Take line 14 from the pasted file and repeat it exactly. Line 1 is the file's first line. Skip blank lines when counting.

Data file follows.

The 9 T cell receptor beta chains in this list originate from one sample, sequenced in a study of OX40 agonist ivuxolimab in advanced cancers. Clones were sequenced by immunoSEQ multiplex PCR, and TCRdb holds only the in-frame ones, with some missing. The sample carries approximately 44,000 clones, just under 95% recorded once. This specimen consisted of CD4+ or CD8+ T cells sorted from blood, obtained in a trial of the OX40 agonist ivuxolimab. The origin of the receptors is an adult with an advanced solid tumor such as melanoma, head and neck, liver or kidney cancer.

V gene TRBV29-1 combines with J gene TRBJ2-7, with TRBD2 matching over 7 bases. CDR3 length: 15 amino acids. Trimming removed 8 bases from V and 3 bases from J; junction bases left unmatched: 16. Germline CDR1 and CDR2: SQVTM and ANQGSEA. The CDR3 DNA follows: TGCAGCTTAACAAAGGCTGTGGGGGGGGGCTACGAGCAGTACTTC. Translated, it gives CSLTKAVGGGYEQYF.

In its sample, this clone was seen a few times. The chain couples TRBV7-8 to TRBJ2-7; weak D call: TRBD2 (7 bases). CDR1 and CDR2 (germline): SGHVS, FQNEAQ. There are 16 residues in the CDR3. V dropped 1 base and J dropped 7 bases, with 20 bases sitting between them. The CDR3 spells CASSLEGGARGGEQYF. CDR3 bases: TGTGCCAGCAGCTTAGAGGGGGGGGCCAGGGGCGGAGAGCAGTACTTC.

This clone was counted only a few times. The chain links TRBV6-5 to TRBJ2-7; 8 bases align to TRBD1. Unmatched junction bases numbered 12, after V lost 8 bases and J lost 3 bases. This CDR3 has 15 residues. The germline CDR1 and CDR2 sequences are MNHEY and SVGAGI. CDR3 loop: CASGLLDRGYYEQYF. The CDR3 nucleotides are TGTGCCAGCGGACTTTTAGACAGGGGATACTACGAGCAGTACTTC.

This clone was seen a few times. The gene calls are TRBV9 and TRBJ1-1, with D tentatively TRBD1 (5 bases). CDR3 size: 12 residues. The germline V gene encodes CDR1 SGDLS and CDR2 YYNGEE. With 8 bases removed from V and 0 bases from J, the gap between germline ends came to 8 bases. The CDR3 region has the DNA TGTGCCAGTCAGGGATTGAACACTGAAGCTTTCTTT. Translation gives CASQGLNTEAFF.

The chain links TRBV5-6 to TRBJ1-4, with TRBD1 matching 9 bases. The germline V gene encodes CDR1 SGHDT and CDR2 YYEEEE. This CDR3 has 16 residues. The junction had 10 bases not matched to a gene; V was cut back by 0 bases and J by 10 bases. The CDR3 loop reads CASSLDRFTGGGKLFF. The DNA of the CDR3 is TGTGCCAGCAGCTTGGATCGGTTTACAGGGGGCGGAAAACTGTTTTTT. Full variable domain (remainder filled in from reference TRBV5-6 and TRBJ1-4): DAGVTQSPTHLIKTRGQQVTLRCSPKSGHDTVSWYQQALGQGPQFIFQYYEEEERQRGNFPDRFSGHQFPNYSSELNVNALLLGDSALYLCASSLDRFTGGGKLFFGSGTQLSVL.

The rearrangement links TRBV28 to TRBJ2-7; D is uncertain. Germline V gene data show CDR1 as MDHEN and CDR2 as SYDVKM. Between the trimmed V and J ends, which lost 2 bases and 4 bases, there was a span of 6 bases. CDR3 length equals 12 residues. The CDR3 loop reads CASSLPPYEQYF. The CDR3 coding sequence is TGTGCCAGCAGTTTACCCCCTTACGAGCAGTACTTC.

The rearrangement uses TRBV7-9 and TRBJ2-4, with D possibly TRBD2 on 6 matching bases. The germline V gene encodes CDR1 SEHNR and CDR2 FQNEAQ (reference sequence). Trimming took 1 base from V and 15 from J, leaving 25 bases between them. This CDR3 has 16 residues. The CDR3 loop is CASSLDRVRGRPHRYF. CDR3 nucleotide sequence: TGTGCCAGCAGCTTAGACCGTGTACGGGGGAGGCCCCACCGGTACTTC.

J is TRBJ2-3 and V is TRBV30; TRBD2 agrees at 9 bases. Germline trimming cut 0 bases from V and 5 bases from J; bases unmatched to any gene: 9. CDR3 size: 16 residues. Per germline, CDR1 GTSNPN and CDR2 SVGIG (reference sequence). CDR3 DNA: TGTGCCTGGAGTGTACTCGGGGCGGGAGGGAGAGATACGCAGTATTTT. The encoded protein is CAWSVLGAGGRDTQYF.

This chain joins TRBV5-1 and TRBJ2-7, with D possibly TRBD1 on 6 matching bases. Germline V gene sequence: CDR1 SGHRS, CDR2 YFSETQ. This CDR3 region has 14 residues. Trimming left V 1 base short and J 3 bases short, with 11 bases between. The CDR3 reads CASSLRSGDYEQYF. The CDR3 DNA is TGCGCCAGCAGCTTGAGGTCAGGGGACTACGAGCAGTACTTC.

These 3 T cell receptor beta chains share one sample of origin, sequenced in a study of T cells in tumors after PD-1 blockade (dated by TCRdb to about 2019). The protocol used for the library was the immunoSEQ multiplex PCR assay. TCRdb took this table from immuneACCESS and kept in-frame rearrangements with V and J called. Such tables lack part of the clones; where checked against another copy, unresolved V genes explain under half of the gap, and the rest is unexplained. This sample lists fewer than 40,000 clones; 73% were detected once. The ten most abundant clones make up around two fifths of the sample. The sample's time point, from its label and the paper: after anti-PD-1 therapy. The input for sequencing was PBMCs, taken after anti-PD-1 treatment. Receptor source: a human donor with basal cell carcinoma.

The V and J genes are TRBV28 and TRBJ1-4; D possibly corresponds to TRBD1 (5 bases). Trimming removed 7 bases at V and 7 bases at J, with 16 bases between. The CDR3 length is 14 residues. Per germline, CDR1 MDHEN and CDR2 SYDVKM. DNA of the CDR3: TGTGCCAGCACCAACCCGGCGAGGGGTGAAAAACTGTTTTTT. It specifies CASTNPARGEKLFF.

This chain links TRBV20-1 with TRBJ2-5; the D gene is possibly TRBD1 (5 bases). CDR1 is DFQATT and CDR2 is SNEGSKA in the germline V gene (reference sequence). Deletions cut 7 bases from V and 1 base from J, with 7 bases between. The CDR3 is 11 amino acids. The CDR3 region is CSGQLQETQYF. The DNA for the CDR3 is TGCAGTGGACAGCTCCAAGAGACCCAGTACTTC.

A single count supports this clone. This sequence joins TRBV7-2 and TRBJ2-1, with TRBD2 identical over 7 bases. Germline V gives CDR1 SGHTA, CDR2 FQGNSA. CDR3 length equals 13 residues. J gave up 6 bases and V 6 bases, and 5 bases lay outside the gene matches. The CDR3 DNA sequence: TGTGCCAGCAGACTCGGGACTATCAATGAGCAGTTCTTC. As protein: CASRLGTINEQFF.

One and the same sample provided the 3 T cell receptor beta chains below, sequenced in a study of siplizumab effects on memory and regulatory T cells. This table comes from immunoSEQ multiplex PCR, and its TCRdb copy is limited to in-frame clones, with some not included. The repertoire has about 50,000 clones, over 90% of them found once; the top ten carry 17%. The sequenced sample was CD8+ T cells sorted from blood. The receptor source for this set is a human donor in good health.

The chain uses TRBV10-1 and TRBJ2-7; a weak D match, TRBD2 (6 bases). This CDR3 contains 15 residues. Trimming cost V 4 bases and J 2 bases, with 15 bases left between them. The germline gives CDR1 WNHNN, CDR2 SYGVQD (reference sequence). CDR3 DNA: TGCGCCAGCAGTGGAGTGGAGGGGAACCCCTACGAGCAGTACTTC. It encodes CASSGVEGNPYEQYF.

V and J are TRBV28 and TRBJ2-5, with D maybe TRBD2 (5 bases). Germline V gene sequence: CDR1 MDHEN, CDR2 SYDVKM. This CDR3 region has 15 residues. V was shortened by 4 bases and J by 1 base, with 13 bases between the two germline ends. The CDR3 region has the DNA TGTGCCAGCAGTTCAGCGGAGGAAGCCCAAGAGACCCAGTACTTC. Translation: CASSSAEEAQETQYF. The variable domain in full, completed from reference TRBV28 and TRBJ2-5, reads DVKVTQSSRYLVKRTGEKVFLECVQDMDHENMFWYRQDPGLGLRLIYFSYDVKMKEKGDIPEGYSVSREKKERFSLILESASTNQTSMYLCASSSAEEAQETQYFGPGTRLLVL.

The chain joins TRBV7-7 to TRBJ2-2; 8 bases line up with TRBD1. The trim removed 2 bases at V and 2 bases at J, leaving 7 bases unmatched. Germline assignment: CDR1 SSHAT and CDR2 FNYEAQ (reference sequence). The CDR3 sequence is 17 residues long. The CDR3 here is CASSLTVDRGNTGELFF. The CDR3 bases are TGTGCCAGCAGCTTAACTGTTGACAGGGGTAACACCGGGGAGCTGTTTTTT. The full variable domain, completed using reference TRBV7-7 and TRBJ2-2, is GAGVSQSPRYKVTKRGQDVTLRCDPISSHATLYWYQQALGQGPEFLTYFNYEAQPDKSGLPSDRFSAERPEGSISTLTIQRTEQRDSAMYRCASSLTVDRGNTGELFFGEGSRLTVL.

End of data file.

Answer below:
A single count supports this clone. This sequence joins TRBV7-2 and TRBJ2-1, with TRBD2 identical over 7 bases. Germline V gives CDR1 SGHTA, CDR2 FQGNSA. CDR3 length equals 13 residues. J gave up 6 bases and V 6 bases, and 5 bases lay outside the gene matches. The CDR3 DNA sequence: TGTGCCAGCAGACTCGGGACTATCAATGAGCAGTTCTTC. As protein: CASRLGTINEQFF.